I wanted to create an intimate and confronting visual for a while with full creative freedom, and thought about collaborating with some artists. When I reached out to Sterre Nacca and asked her if she needed some visuals for any of her songs, she was immediately interested. The song she sent me immediately spoke to me and I knew what I wanted to create. I felt her words and the meaning of the song and figured out a way to create a visual that would uplift her song while expressing some of my own emotions in this piece too.

The song Oversteken is about Sterre having a hard time finding the ground and being happy with herself. In this visualizer we show the hard confrontation and the struggle that Sterre has with herself. It’s emotional and confrontational. 

My first thoughts were: this is exactly what the song is about, but there’s a new view added to it. Now it’s not only the thoughts in my head, but has a new perspective that makes the song come to life through images – Sterre Nacca

The idea was to create living paintings, crossing a border between art, photography and video. Instead of focusing on telling an ongoing story, each shot did have to be able to function as a separate story and carry emotion.

The mirror scene for instance is one of my favorites. By playing with shards of mirrors, reflections and distortions, you get an abstract view of the self-image. A broken mirror represents an unfinished puzzle, the remnants of what could be.

Shards bring luck – but with a mirror that breaks, the first thoughts will rarely be positive – dare to see further.

Sterre looks at her own distorted reflection, and even though she is looking at herself, is she able to see the full picture? Because you cannot see yourself clearly and as a whole, your self-image is not reliable. This will hold you back from making certain choices and steps. Your biggest obstacle is yourself.

Later on in the video we see Sterre holding on tight to one single shard. If you can’t see the whole picture, you’re not seeing a realistic image. Often we choose a certain part of ourselves to criticize and analyze and therefore forget the other aspects. We hold on to that for so long, even though it torments you.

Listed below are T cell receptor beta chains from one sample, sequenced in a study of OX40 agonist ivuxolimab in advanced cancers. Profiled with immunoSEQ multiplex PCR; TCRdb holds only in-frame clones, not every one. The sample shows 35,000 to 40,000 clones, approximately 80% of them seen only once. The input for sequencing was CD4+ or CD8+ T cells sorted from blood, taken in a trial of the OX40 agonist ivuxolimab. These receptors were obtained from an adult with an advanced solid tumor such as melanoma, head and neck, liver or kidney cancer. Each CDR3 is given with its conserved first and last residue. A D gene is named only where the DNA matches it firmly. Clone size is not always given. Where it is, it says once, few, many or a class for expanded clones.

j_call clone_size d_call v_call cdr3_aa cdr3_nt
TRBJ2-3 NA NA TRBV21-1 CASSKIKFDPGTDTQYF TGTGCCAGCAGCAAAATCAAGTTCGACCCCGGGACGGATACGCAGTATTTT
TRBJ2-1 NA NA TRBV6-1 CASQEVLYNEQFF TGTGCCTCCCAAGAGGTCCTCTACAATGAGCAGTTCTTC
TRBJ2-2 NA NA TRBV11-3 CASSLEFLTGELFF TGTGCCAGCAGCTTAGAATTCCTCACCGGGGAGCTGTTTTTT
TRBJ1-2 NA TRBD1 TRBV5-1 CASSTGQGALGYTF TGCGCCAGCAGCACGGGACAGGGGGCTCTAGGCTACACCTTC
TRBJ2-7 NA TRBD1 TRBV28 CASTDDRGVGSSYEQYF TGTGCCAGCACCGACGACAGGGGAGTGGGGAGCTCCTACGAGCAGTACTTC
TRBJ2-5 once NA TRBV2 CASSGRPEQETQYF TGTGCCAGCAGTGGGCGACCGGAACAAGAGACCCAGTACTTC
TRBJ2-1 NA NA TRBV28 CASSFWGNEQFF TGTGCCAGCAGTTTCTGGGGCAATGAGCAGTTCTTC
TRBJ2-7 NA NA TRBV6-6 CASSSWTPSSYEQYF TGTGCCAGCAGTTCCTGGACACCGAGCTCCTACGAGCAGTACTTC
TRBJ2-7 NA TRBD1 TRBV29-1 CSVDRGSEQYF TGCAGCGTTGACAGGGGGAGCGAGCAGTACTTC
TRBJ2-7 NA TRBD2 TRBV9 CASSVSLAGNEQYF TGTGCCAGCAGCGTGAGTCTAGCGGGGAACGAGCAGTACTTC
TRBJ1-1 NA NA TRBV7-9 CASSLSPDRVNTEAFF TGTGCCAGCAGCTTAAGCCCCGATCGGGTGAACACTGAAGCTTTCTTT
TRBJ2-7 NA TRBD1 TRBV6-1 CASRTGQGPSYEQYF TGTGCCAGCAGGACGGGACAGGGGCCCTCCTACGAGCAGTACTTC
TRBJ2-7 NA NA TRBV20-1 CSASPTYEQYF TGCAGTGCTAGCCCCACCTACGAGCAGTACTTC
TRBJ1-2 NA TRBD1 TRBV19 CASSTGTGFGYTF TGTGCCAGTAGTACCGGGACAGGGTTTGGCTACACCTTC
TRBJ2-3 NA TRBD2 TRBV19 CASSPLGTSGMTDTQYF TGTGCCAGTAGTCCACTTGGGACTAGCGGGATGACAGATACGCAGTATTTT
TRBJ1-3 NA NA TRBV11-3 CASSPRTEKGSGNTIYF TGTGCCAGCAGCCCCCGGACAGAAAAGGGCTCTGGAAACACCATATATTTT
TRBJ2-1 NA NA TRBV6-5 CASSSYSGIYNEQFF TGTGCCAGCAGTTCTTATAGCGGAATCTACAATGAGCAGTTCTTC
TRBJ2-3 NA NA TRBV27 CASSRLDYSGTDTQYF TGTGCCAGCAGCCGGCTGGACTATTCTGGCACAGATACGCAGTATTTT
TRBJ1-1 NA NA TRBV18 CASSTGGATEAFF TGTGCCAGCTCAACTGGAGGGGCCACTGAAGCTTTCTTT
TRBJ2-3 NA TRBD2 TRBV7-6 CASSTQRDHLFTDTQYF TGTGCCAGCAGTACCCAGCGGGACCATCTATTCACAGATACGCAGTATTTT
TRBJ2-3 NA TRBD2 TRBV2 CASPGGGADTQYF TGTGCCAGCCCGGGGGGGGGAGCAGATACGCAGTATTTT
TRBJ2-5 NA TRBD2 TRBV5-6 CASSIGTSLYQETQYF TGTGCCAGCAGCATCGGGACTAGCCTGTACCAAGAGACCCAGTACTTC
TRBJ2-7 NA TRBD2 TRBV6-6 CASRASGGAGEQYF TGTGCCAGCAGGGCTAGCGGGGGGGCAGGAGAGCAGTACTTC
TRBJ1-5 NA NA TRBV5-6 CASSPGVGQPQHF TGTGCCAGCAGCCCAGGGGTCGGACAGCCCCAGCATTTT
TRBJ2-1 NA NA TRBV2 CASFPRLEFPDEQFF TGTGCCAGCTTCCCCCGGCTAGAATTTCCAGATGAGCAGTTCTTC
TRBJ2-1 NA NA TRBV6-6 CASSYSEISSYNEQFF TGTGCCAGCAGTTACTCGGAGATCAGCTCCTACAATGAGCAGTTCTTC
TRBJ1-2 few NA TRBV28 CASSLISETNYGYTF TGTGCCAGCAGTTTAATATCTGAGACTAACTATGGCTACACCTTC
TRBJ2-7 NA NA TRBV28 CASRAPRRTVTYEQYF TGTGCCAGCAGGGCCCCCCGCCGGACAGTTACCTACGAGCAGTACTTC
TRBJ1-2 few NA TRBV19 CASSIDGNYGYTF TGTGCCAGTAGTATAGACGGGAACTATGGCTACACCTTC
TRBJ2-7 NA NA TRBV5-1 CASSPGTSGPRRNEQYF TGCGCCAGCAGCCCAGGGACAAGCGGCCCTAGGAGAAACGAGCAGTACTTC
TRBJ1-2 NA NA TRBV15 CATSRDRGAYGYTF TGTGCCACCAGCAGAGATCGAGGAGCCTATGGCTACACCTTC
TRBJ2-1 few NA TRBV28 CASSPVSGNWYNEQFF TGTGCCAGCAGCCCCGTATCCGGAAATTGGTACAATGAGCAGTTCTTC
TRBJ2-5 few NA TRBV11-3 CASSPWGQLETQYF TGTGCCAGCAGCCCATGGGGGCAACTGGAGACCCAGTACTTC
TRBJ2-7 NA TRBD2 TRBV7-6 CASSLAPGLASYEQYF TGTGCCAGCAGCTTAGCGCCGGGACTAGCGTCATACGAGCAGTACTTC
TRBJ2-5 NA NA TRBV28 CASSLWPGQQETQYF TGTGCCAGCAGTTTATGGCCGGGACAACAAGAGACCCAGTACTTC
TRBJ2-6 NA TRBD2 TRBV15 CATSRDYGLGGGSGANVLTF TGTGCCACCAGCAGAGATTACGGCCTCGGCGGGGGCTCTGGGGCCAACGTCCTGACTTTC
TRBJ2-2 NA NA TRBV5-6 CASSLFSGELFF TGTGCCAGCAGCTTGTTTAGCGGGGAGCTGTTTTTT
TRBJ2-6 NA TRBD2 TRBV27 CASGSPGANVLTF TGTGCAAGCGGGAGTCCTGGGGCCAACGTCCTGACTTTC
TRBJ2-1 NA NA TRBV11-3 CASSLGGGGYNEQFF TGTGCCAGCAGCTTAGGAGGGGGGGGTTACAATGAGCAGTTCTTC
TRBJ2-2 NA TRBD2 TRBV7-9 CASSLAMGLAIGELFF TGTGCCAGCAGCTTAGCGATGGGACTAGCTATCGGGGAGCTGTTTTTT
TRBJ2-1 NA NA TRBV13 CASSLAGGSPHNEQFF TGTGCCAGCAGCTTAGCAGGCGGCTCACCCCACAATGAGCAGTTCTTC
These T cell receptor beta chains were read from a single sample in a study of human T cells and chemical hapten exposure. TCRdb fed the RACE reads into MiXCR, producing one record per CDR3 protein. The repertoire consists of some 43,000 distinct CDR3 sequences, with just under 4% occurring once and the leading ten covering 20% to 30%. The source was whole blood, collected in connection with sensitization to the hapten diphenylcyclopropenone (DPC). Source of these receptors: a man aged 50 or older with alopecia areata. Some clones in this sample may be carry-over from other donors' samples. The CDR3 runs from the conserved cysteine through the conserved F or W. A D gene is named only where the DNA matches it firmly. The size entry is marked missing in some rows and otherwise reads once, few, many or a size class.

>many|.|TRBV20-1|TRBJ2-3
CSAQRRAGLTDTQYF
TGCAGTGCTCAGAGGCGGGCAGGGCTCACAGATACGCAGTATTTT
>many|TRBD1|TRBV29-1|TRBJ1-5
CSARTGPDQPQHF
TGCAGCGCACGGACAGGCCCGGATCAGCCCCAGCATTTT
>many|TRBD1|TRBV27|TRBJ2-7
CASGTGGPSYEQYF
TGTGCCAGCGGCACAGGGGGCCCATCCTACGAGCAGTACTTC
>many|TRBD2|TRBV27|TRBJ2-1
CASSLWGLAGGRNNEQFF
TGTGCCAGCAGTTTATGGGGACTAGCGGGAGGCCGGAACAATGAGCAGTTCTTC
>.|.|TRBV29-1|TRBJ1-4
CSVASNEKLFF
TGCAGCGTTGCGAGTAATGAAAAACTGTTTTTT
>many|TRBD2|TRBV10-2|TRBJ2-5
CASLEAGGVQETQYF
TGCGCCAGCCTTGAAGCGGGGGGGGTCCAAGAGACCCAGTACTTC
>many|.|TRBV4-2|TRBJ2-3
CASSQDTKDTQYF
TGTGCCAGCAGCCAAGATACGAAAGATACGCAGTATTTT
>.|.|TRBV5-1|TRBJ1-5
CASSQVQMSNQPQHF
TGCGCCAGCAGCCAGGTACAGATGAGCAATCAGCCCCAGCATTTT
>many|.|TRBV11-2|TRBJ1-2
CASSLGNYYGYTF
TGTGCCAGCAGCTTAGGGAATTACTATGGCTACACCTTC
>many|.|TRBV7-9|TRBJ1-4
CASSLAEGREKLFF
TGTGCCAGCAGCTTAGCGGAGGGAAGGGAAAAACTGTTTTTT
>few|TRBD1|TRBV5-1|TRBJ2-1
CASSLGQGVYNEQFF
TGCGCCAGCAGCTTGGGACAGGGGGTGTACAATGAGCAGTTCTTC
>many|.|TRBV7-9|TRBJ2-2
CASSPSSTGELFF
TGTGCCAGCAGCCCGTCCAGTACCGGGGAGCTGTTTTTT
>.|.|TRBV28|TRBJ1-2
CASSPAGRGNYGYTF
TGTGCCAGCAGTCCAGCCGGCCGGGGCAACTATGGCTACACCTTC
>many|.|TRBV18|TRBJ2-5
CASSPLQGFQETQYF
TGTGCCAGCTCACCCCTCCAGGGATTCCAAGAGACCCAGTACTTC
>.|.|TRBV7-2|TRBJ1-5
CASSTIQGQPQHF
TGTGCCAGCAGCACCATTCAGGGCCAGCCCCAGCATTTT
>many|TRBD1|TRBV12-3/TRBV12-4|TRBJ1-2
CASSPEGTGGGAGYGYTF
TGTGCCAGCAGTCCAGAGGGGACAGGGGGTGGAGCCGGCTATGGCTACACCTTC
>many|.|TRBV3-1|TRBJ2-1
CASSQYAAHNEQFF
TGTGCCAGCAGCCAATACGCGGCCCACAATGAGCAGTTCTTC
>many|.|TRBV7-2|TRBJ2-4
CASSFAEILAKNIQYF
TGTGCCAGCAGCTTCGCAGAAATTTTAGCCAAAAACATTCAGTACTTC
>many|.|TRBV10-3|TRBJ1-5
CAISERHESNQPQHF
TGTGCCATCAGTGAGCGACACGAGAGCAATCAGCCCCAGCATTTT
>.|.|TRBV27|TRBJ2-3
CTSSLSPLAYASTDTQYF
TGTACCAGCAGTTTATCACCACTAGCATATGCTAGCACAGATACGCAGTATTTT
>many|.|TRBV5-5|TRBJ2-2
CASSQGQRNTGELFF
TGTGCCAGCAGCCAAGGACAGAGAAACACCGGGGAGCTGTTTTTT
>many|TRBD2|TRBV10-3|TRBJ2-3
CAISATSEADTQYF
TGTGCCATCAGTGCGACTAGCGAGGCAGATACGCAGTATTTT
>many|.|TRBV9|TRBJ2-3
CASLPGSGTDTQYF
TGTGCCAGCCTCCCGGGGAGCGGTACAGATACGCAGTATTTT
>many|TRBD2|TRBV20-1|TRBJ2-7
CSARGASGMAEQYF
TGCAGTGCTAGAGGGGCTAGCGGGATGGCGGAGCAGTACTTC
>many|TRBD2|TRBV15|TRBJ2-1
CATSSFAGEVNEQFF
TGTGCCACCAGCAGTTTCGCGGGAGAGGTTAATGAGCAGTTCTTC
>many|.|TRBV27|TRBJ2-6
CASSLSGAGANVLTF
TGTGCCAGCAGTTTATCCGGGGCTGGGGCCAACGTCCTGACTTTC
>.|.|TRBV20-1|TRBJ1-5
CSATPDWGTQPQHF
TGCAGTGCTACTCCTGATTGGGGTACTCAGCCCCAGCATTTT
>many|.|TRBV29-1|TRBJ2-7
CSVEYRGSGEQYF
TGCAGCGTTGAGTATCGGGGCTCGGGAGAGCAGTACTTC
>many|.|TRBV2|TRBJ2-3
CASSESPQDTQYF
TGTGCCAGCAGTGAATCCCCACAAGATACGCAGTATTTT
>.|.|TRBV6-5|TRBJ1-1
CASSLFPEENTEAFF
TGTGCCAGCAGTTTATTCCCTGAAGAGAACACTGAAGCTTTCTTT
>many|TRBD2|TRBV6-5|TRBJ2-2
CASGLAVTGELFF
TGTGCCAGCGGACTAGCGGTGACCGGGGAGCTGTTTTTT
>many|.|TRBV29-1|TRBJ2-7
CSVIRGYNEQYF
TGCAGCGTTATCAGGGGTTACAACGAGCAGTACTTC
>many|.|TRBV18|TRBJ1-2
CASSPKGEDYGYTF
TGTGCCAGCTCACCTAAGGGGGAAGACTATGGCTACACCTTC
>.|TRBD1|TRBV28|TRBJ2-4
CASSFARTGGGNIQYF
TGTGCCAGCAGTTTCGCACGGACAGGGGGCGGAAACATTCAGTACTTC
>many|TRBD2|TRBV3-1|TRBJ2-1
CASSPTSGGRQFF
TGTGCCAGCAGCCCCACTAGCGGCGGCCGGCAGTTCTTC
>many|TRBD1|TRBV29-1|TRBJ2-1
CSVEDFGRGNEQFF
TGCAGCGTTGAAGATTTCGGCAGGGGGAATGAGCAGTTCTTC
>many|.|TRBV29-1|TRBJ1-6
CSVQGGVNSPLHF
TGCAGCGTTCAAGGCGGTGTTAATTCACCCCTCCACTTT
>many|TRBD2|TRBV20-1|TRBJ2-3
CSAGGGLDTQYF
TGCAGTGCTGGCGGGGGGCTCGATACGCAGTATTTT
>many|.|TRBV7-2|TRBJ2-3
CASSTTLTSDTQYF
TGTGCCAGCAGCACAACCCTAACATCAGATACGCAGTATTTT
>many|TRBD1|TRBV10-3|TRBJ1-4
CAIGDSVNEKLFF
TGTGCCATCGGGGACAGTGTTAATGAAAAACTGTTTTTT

Due to this new wave of the way we take in content and Sterre being a fairly new artist, we decided to mainly focus on getting the audience to different social media outlets instead of just YouTube. By doing that we had to make a big switch in the way we produce videos and target the audience. Which meant, switching from 16-9 (horizontal) to 9-16 (vertical).

Next to that, I wanted to play around with the durability of the video. By connecting the first and last shot, an infinite loop was formed. This reflects back to real life. You will always run into the same problems if you do nothing. In order to break the cycle, you have to actively work for change.

The whole crew understood my vision perfectly and helped me turn the ideas into the visual you see today. I am incredibly grateful for everyone involved.

The end result is just like the first thought I had when I saw the concept, it makes the song come alive and makes the thoughts in my head come visual. Leanne has a very professional work ethic and delivers quick and thorough. There’s not a thing she doesn’t think about, what makes her a great director. Her female perspective and touch made it easy for me to be vulnerable and be honest about what I think. – Sterre Nacca

Crew & Cast: 

Writer / Creative Director / producer: Leanne Vink
Producer on set: Isabelle Jansen
D.O.P: Thomas Liebe
Gaffer: Jesse Soepnel
1st AC: Leslie Wilkes
2nd AC: Yeshua Tjie
BTS photographer: Yeshua Tjie
Make-up artist: Carmalita’s Art 

Cast: Sterre Nacca & Layla Akalai

Editor: Leanne Vink
Colorist: Thijs Kern

Artwork photography: Leslie Wilkes
Artwork design: Leanne Vink

Artist: Sterre Nacca
Music: CRZE, Dani Nacca
Mix/Master: Martijn Ruytinx

My share

Writer, Creative Director, Producer, editor


March 10, 2023